Proximal mothering is more than ever in vogue. More and more moms are opting for co-sleeping, late breastfeeding or babywearing. These proximal mothering practices allow moms to listen more to their instincts.
So what is proximal mothering really? What are its benefits and risks? A look at this new way of approaching motherhood.
Why proximal mothering?
Proximal mothering is based on the idea that the baby needs to be close to his mother during the first months and even the first years of his life. The aim of close mothering is not to suddenly break the strong bond that has been built up between baby and mother during pregnancy.
Thus, proximal mothering simply consists of adopting certain practices that promote a strong bond between baby and mother. What are these practices?
Proximal mothering practices
Based on close proximity between parents and baby, proximal mothering includes a variety of practices ranging from co-sleeping to babywearing to late breastfeeding.
Co-sleeping is a common practice in Japan, China, Norway and some African countries. It is based on a simple rule: mother and baby sleep in the same bed.
The objective is to reassure baby by letting him sleep with his mother to avoid creating anxiety in baby.
This sleeping technique, also called "co-sleeping"Breastfeeding is very popular with breastfeeding mothers, as it allows for effortless feeding of the baby. A woman can breastfeed her child while falling asleep, creating unforgettable moments for the mother.
However, some doctors advise against co-sleeping to prevent baby from being crushed under the weight of his parents. When it comes to co-sleeping, there are certain precautions to take to ensure that baby can sleep with mom safely.
Understanding baby's sleep better will benefit you and your baby.
The WHO recommends that babies be breastfed for up to 6 months. However, more and more women are opting for longer breastfeeding, continuing to breastfeed their child until the age of 2 years or more. This practice of late breastfeeding, known as proximal mothering, is intended to allow for a special relationship between mother and child.
Doctors confirm that breast milk contains many benefits and provides everything your child needs. Because late breastfeeding is not the norm, some doctors warn that the child may feel judged and mocked by other children.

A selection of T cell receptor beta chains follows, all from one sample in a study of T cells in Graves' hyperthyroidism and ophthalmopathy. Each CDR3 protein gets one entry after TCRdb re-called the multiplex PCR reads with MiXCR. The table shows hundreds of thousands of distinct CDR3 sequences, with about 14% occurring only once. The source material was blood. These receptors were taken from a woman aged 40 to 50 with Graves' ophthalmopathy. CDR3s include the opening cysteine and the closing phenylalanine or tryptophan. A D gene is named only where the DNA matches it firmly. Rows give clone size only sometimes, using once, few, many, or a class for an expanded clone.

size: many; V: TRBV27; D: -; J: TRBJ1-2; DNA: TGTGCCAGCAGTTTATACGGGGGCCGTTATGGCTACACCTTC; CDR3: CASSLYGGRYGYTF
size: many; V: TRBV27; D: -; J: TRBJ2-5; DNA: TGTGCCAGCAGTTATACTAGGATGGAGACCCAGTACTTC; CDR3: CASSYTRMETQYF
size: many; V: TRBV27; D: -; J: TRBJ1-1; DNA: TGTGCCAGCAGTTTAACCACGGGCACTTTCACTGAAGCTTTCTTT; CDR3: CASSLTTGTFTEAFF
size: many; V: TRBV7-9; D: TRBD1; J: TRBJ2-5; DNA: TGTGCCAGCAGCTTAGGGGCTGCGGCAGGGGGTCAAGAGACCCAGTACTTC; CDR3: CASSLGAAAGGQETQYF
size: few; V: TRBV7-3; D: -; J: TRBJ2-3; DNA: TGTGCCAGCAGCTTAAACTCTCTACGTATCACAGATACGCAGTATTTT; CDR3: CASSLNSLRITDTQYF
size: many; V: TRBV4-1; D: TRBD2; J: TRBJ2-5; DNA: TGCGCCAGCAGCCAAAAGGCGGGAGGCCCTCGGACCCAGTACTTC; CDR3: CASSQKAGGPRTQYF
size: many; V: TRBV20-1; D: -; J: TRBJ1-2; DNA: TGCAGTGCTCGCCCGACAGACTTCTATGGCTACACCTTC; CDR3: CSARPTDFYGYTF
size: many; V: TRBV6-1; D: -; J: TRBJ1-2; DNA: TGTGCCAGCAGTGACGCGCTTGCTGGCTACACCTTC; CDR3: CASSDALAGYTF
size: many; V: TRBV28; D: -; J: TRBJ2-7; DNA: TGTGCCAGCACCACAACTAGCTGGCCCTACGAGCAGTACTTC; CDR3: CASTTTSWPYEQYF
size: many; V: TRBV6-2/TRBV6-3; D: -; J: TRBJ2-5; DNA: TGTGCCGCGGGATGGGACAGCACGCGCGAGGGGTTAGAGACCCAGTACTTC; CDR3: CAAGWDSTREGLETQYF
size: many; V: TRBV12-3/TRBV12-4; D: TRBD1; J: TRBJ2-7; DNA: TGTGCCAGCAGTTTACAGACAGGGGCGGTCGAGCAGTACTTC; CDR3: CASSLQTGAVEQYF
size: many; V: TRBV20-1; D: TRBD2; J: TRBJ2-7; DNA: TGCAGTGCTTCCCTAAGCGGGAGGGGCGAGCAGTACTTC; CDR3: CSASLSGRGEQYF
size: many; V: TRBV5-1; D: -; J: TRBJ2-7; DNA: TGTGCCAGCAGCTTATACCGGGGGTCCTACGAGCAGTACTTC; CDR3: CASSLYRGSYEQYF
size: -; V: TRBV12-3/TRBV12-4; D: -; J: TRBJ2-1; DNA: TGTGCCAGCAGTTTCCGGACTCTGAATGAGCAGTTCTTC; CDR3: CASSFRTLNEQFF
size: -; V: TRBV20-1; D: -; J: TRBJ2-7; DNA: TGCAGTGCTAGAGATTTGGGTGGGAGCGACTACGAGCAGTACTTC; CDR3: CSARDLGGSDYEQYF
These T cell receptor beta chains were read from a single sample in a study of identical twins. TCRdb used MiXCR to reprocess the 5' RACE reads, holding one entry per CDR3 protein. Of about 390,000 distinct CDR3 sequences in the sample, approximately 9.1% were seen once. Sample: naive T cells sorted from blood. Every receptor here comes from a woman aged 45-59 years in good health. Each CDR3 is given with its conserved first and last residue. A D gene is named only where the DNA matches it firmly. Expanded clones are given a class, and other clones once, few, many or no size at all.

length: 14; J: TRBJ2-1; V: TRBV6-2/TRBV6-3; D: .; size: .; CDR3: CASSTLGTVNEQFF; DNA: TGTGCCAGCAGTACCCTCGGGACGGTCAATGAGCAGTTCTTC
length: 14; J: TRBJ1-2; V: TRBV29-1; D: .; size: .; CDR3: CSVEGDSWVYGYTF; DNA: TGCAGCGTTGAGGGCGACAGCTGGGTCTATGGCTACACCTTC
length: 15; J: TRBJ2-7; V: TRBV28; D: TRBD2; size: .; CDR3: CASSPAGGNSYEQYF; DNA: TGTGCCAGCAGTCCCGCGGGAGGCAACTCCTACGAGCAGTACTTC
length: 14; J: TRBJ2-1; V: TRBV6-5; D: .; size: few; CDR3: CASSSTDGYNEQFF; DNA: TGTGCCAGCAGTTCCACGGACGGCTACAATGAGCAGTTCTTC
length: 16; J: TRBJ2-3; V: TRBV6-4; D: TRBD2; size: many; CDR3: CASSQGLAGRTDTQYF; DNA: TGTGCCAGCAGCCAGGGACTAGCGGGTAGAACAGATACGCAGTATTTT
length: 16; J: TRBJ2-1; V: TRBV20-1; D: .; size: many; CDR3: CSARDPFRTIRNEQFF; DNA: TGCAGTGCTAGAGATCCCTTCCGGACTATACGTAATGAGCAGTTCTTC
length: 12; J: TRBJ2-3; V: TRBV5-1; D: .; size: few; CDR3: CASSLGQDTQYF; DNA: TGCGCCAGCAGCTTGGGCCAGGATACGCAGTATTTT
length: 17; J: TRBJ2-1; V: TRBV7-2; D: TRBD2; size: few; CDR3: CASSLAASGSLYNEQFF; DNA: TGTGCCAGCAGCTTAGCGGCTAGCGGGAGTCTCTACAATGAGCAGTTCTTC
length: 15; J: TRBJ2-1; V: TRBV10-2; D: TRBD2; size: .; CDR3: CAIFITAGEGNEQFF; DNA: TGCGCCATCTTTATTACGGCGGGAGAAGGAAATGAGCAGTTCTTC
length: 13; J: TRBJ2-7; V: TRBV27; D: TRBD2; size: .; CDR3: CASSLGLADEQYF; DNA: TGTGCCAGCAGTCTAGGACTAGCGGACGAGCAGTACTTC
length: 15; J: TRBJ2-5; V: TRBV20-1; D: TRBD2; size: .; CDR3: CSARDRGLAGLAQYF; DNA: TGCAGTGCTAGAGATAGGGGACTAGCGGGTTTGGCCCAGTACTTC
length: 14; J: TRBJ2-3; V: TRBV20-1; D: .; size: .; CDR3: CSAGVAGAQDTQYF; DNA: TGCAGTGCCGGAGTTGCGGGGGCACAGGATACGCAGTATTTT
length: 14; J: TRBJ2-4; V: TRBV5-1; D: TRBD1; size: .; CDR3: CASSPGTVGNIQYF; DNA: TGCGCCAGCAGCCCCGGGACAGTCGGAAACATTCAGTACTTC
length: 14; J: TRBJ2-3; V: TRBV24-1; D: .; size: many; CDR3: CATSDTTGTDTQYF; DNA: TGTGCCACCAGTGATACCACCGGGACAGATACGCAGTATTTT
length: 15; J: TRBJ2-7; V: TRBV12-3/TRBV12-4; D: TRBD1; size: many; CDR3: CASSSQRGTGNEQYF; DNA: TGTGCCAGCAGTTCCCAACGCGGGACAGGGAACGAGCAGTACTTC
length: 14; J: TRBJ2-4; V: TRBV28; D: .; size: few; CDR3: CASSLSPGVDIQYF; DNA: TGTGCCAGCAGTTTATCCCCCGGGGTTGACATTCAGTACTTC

To know when to stop weaning, proximal mothering recommends listening to your body and your desires. As long as weaning is a pleasant time for you and baby, you can continue.
Practical and reassuring, babywearing allows mothers to continue their usual activities with baby always with them! Mum is freer to move around, while baby is reassured. Indeed, when baby is regularly carried, he cries much less, because babywearing creates a feeling of security for baby Babywearing would be beneficial to baby and mom.
Babywearing is part of the line of action that allows a special bond between mother and baby that is desired through proximal mothering. However, from a certain age onwards, it may be interesting to change position or stop carrying to allow baby to interact more with the world.
Risks and family life
Proximal mothering is contested by some physicians. Practices such as co-sleeping or late breastfeeding may pose certain risks. It is therefore important that parents remain vigilant if they wish to adopt proximal mothering.
It is essential that the decision to practice proximal mothering be made together, to avoid excluding the father or setting the couple aside. A consultation with a psychologist can greatly help couples in these situations.
Proximal mothering can also be adapted to men. With the exception of breastfeeding, dads can also adopt proximal mothering practices such as babywearing or co-sleeping. In fact, there is more and more talk of proximal parenting to include dads!
What should we remember?
Proximal mothering is not necessarily suitable for all mothers. When some mothers cannot do without breastfeeding, others prefer the bottle, which is more practical when it comes to looking after their baby at the nursery or at the nanny's.
Babywearing and co-sleeping are not necessarily suitable for everyone, and it is important to consider all the consequences of these practices on daily life. Babywearing can lead to back problems if done incorrectly, and co-sleeping can reduce intimacy.
Conversely, the distal motheringThis is the opposite of proximal mothering and can also be difficult for a mother to live with. It requires that baby be allowed to cry and that he be carried only very rarely. If some babies live well with the independence of distal mothering, others demand the attention of proximal mothering
Each mothering method has its strengths and weaknesses. The perfect mothering varies from one mother to another, from one baby to another. It is up to each mother to find the mothering that best suits her and her baby!